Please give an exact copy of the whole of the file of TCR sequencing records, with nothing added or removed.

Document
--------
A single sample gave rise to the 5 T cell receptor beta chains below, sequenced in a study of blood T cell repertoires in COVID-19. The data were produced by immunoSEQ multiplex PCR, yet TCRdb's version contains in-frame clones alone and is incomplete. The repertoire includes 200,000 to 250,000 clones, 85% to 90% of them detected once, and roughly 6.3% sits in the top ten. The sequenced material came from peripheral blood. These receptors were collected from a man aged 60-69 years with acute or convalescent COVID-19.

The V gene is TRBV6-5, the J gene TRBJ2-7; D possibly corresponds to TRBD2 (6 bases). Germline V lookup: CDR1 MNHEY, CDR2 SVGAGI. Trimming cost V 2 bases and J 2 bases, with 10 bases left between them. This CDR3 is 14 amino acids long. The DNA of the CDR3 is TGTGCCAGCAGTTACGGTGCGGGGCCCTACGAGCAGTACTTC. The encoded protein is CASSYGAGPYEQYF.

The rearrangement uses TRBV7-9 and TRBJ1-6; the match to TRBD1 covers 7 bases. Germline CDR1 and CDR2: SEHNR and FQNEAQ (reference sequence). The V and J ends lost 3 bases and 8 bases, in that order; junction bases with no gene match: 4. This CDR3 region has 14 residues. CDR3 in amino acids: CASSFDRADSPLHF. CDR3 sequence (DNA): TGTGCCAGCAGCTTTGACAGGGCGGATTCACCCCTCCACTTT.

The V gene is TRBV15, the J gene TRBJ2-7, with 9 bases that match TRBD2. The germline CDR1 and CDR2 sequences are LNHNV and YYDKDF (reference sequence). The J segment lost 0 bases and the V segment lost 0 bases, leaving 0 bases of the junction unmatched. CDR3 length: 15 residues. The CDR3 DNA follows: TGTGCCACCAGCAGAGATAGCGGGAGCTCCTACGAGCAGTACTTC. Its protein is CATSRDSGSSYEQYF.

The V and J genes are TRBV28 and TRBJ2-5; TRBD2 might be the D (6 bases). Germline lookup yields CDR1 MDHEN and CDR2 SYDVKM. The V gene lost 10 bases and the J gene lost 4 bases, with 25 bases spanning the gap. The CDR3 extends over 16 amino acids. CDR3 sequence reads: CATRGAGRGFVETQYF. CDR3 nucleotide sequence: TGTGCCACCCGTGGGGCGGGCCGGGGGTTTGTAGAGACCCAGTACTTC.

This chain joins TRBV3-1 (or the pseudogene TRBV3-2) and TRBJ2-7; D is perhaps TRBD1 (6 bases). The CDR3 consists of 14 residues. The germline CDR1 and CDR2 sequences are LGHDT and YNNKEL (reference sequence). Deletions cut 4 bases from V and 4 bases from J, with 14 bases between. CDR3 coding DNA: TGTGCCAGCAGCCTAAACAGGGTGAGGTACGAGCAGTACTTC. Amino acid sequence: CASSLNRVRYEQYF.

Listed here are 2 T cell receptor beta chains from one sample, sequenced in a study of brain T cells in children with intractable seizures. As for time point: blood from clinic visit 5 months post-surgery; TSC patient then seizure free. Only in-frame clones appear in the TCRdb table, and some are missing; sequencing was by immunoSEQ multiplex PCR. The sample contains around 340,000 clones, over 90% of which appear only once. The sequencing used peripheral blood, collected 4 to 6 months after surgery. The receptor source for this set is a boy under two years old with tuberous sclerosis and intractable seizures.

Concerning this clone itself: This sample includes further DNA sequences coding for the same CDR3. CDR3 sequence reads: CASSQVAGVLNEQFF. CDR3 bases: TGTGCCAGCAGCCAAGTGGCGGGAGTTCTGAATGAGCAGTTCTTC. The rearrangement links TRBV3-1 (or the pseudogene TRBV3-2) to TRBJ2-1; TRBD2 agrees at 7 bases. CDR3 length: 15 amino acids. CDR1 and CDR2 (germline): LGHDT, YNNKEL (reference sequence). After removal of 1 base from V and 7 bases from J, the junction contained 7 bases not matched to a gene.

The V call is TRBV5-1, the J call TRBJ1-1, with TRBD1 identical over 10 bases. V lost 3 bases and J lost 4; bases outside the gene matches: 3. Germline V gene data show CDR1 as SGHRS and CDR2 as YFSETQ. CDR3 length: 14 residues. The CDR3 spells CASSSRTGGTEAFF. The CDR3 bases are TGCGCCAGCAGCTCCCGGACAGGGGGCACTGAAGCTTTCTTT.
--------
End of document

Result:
A single sample gave rise to the 5 T cell receptor beta chains below, sequenced in a study of blood T cell repertoires in COVID-19. The data were produced by immunoSEQ multiplex PCR, yet TCRdb's version contains in-frame clones alone and is incomplete. The repertoire includes 200,000 to 250,000 clones, 85% to 90% of them detected once, and roughly 6.3% sits in the top ten. The sequenced material came from peripheral blood. These receptors were collected from a man aged 60-69 years with acute or convalescent COVID-19.

The V gene is TRBV6-5, the J gene TRBJ2-7; D possibly corresponds to TRBD2 (6 bases). Germline V lookup: CDR1 MNHEY, CDR2 SVGAGI. Trimming cost V 2 bases and J 2 bases, with 10 bases left between them. This CDR3 is 14 amino acids long. The DNA of the CDR3 is TGTGCCAGCAGTTACGGTGCGGGGCCCTACGAGCAGTACTTC. The encoded protein is CASSYGAGPYEQYF.

The rearrangement uses TRBV7-9 and TRBJ1-6; the match to TRBD1 covers 7 bases. Germline CDR1 and CDR2: SEHNR and FQNEAQ (reference sequence). The V and J ends lost 3 bases and 8 bases, in that order; junction bases with no gene match: 4. This CDR3 region has 14 residues. CDR3 in amino acids: CASSFDRADSPLHF. CDR3 sequence (DNA): TGTGCCAGCAGCTTTGACAGGGCGGATTCACCCCTCCACTTT.

The V gene is TRBV15, the J gene TRBJ2-7, with 9 bases that match TRBD2. The germline CDR1 and CDR2 sequences are LNHNV and YYDKDF (reference sequence). The J segment lost 0 bases and the V segment lost 0 bases, leaving 0 bases of the junction unmatched. CDR3 length: 15 residues. The CDR3 DNA follows: TGTGCCACCAGCAGAGATAGCGGGAGCTCCTACGAGCAGTACTTC. Its protein is CATSRDSGSSYEQYF.

The V and J genes are TRBV28 and TRBJ2-5; TRBD2 might be the D (6 bases). Germline lookup yields CDR1 MDHEN and CDR2 SYDVKM. The V gene lost 10 bases and the J gene lost 4 bases, with 25 bases spanning the gap. The CDR3 extends over 16 amino acids. CDR3 sequence reads: CATRGAGRGFVETQYF. CDR3 nucleotide sequence: TGTGCCACCCGTGGGGCGGGCCGGGGGTTTGTAGAGACCCAGTACTTC.

This chain joins TRBV3-1 (or the pseudogene TRBV3-2) and TRBJ2-7; D is perhaps TRBD1 (6 bases). The CDR3 consists of 14 residues. The germline CDR1 and CDR2 sequences are LGHDT and YNNKEL (reference sequence). Deletions cut 4 bases from V and 4 bases from J, with 14 bases between. CDR3 coding DNA: TGTGCCAGCAGCCTAAACAGGGTGAGGTACGAGCAGTACTTC. Amino acid sequence: CASSLNRVRYEQYF.

Listed here are 2 T cell receptor beta chains from one sample, sequenced in a study of brain T cells in children with intractable seizures. As for time point: blood from clinic visit 5 months post-surgery; TSC patient then seizure free. Only in-frame clones appear in the TCRdb table, and some are missing; sequencing was by immunoSEQ multiplex PCR. The sample contains around 340,000 clones, over 90% of which appear only once. The sequencing used peripheral blood, collected 4 to 6 months after surgery. The receptor source for this set is a boy under two years old with tuberous sclerosis and intractable seizures.

Concerning this clone itself: This sample includes further DNA sequences coding for the same CDR3. CDR3 sequence reads: CASSQVAGVLNEQFF. CDR3 bases: TGTGCCAGCAGCCAAGTGGCGGGAGTTCTGAATGAGCAGTTCTTC. The rearrangement links TRBV3-1 (or the pseudogene TRBV3-2) to TRBJ2-1; TRBD2 agrees at 7 bases. CDR3 length: 15 amino acids. CDR1 and CDR2 (germline): LGHDT, YNNKEL (reference sequence). After removal of 1 base from V and 7 bases from J, the junction contained 7 bases not matched to a gene.

The V call is TRBV5-1, the J call TRBJ1-1, with TRBD1 identical over 10 bases. V lost 3 bases and J lost 4; bases outside the gene matches: 3. Germline V gene data show CDR1 as SGHRS and CDR2 as YFSETQ. CDR3 length: 14 residues. The CDR3 spells CASSSRTGGTEAFF. The CDR3 bases are TGCGCCAGCAGCTCCCGGACAGGGGGCACTGAAGCTTTCTTT.